A cause for celebration for Indian hockey (Column: Just Sport)

If the Indian women’s hockey team can justifiably take pride in qualifying for the Rio Olympics, the men can continue to gloat over the fact that they were the first to make it to the Games, giving them two extra years to prepare for the mega event.

Call it the liberal qualification system or what you may, the fact remains that the teams must display some modicum of skills and performance to make it to the Olympics. The Indian girls for their sheer grit and perseverance deserve to be there and they need to be complimented for qualifying for the Olympic Games after 36 years.

Purely on technical grounds, the Indians need to wait till all the continental championships and their qualifiers are decided to fill the remaining berths with the reserves, India being one. For all practical purposes, they will be among the 12 teams at Rio.

They knew and so did the entire world when they finished fifth at the Hockey World League Semifinal at Antwerp they had virtually booked the passage to Rio, barring unimaginable results in the remaining continental championships.

The wait is not for long, by this month-end they will know that they are in. There are 12 slots, five are for continental champions and six qualified from the two Hockey World League Semifinals – three each from Valencia and Antwerp legs.

The continental champions finishing among the top three to make sure they qualified, there will surely be a couple of teams making it from boththe qualifiers, opening up a couple of Olympic spots for countries which missed out making semi-finals to qualify from the two World Leagues.

Germany, Great Britain and China have secured the three Olympic berths from Valencia while The Netherlands, South Korea and Australia got through from the Antwerp route but the Koreans have already booked the Rio berth winning the Asian Games gold medal. So, by finishing fifth, India made sure they move in as a reserve team to qualify.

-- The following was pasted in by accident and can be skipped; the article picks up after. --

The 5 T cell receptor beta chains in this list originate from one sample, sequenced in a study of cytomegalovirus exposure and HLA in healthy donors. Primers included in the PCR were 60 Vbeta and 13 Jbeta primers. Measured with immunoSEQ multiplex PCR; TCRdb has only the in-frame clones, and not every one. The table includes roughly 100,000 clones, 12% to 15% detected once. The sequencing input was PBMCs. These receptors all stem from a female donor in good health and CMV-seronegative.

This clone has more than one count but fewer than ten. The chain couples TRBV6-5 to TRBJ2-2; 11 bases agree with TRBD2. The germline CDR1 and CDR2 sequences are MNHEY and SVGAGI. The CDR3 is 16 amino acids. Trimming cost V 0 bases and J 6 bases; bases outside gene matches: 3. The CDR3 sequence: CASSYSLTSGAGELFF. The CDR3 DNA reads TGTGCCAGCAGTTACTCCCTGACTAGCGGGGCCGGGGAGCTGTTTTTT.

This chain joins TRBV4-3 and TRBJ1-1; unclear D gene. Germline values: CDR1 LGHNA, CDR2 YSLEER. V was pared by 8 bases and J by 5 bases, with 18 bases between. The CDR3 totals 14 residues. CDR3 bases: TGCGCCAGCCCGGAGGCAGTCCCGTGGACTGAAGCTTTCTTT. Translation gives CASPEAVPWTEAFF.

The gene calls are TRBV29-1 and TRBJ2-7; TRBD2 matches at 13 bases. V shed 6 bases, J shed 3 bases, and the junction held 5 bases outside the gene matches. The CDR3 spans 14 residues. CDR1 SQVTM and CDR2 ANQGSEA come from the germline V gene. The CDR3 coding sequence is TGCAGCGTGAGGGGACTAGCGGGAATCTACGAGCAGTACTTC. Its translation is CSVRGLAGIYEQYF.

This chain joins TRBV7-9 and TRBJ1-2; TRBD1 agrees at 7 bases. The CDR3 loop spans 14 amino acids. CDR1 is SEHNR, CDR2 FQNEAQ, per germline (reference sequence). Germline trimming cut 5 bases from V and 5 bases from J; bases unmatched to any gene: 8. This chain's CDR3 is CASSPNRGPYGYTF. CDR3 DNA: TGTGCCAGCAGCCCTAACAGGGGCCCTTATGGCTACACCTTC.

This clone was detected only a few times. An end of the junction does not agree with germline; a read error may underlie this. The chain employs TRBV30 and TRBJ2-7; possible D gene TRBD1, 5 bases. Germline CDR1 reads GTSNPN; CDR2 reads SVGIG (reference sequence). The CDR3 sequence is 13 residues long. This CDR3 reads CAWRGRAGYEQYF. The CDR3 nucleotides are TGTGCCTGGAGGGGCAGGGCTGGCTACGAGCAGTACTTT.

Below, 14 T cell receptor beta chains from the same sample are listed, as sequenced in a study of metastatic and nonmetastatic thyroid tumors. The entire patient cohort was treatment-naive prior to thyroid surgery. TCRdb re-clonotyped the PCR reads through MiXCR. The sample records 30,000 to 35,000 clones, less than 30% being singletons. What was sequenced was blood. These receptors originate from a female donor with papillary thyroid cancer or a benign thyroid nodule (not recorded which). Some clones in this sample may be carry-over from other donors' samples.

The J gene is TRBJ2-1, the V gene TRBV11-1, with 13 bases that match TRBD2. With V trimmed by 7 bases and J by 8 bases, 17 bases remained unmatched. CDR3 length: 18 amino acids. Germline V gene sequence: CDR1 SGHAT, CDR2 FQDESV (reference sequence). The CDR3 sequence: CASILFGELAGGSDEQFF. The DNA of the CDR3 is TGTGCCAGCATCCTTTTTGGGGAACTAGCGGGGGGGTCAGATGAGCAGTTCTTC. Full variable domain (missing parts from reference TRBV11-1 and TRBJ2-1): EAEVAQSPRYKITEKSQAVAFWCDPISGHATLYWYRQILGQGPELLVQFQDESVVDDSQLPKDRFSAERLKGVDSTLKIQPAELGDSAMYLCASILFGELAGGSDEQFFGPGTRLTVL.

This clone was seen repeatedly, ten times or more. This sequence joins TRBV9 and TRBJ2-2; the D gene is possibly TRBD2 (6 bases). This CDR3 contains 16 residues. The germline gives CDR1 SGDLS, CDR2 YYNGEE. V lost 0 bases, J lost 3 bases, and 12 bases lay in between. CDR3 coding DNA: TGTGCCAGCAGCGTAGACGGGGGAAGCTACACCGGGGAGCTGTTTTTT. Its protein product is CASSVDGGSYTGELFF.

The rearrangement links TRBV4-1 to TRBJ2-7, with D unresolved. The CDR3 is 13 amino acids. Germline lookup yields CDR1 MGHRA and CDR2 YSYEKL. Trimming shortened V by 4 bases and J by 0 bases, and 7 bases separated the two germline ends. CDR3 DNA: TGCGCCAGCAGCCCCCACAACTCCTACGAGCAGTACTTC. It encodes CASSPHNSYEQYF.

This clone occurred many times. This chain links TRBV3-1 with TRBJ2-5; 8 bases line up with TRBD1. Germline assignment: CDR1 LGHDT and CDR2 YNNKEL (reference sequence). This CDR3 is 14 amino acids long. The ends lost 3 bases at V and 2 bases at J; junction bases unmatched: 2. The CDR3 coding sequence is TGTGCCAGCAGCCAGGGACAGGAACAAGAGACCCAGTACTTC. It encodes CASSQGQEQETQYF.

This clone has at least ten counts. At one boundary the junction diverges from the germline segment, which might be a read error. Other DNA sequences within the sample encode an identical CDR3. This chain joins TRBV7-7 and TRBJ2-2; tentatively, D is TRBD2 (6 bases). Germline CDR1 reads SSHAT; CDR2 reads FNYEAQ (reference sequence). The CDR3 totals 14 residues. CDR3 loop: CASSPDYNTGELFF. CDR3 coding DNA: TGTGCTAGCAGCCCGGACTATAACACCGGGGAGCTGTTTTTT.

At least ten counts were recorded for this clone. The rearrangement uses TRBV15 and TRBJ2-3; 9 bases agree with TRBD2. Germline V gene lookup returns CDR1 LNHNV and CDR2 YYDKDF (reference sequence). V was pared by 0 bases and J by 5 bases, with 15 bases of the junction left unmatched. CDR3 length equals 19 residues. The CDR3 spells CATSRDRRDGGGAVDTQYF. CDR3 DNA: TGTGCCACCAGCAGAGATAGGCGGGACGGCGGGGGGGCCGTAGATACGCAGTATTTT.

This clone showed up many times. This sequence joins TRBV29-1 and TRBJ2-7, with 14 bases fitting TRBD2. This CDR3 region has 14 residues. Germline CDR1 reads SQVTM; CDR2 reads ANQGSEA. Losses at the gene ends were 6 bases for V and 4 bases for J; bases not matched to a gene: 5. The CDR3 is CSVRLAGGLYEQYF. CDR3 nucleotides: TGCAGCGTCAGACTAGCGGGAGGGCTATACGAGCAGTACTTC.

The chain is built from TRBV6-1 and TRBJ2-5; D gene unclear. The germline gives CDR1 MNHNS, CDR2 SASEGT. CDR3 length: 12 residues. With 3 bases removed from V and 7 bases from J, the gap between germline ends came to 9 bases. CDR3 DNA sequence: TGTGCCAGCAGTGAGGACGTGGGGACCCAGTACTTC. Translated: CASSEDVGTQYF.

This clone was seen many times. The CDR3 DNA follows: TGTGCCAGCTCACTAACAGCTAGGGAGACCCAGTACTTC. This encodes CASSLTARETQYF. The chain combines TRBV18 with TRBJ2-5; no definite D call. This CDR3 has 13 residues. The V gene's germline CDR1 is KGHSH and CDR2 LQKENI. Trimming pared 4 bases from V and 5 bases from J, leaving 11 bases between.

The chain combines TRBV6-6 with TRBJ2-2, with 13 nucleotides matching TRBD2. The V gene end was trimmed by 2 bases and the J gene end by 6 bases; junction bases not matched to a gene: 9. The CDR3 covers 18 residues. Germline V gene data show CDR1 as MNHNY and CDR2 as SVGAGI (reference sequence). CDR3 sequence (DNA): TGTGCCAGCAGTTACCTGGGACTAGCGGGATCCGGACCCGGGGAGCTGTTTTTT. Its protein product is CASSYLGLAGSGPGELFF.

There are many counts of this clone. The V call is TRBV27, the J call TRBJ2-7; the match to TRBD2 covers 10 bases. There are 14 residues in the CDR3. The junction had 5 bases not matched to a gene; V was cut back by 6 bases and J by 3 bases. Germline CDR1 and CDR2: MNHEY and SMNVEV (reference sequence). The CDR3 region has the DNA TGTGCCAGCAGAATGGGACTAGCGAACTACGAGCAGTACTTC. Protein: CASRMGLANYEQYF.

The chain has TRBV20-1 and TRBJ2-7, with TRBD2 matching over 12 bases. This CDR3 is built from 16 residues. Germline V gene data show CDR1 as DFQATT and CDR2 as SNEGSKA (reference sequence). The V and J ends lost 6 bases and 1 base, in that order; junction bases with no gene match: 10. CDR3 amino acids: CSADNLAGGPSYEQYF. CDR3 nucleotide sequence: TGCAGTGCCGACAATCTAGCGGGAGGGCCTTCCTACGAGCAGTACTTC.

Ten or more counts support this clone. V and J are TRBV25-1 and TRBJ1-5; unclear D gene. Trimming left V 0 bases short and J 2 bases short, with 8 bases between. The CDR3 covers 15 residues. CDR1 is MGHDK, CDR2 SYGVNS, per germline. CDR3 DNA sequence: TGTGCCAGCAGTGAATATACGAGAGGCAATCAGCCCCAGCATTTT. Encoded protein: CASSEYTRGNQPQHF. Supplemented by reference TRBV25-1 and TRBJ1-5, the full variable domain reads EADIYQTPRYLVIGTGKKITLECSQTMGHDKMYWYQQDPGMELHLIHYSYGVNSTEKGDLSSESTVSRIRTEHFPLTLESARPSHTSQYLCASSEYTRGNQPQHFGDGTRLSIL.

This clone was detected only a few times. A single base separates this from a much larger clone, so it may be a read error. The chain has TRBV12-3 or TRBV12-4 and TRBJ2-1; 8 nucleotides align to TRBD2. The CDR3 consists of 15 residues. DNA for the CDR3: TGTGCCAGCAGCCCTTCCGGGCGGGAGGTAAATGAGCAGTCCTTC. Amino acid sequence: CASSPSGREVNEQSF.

Too many factors are going in India’s favour.If Britain, The Netherlands or Germany win the European title, India can move into the berth released by the winners. Also, Australia or New Zealand have to grab the Oceania championship to vacate another slot and finally if Argentina or the United States win the Pan-American championship, India are through.

The girls, who returned home Monday morning, are already talking of getting into training straightaway. That shows the will to do well in the young team, the average age of which is 24.

If Rani Rampal is the player to go to for goals, goalkeeper Savita has shown she is no less daring than her men’s team counterpart Sreejesh. Both the goalkeepers did enough, but all the goals they conceded were against the best teams in the world. They are happy that the have not got the Olympic berth by gratis like the 1980 team got because of pull-outs from the Moscow Olympics on the Afghan issue and they want to make a fist of it.

The men’s team has realised and also admit that they cannot aspire to be among the elite with their shaky defence and shoddy finishing upfront. The six goals they conceded to Australia, five to Britain and four to Belgium tell their own story.

The fans were lulled into believing that the Indians are thereabout at the top by scoring over the big guns in bilateral series like they did against Australia. But that is one of those things when the hosts are experimenting with their game and the line-up.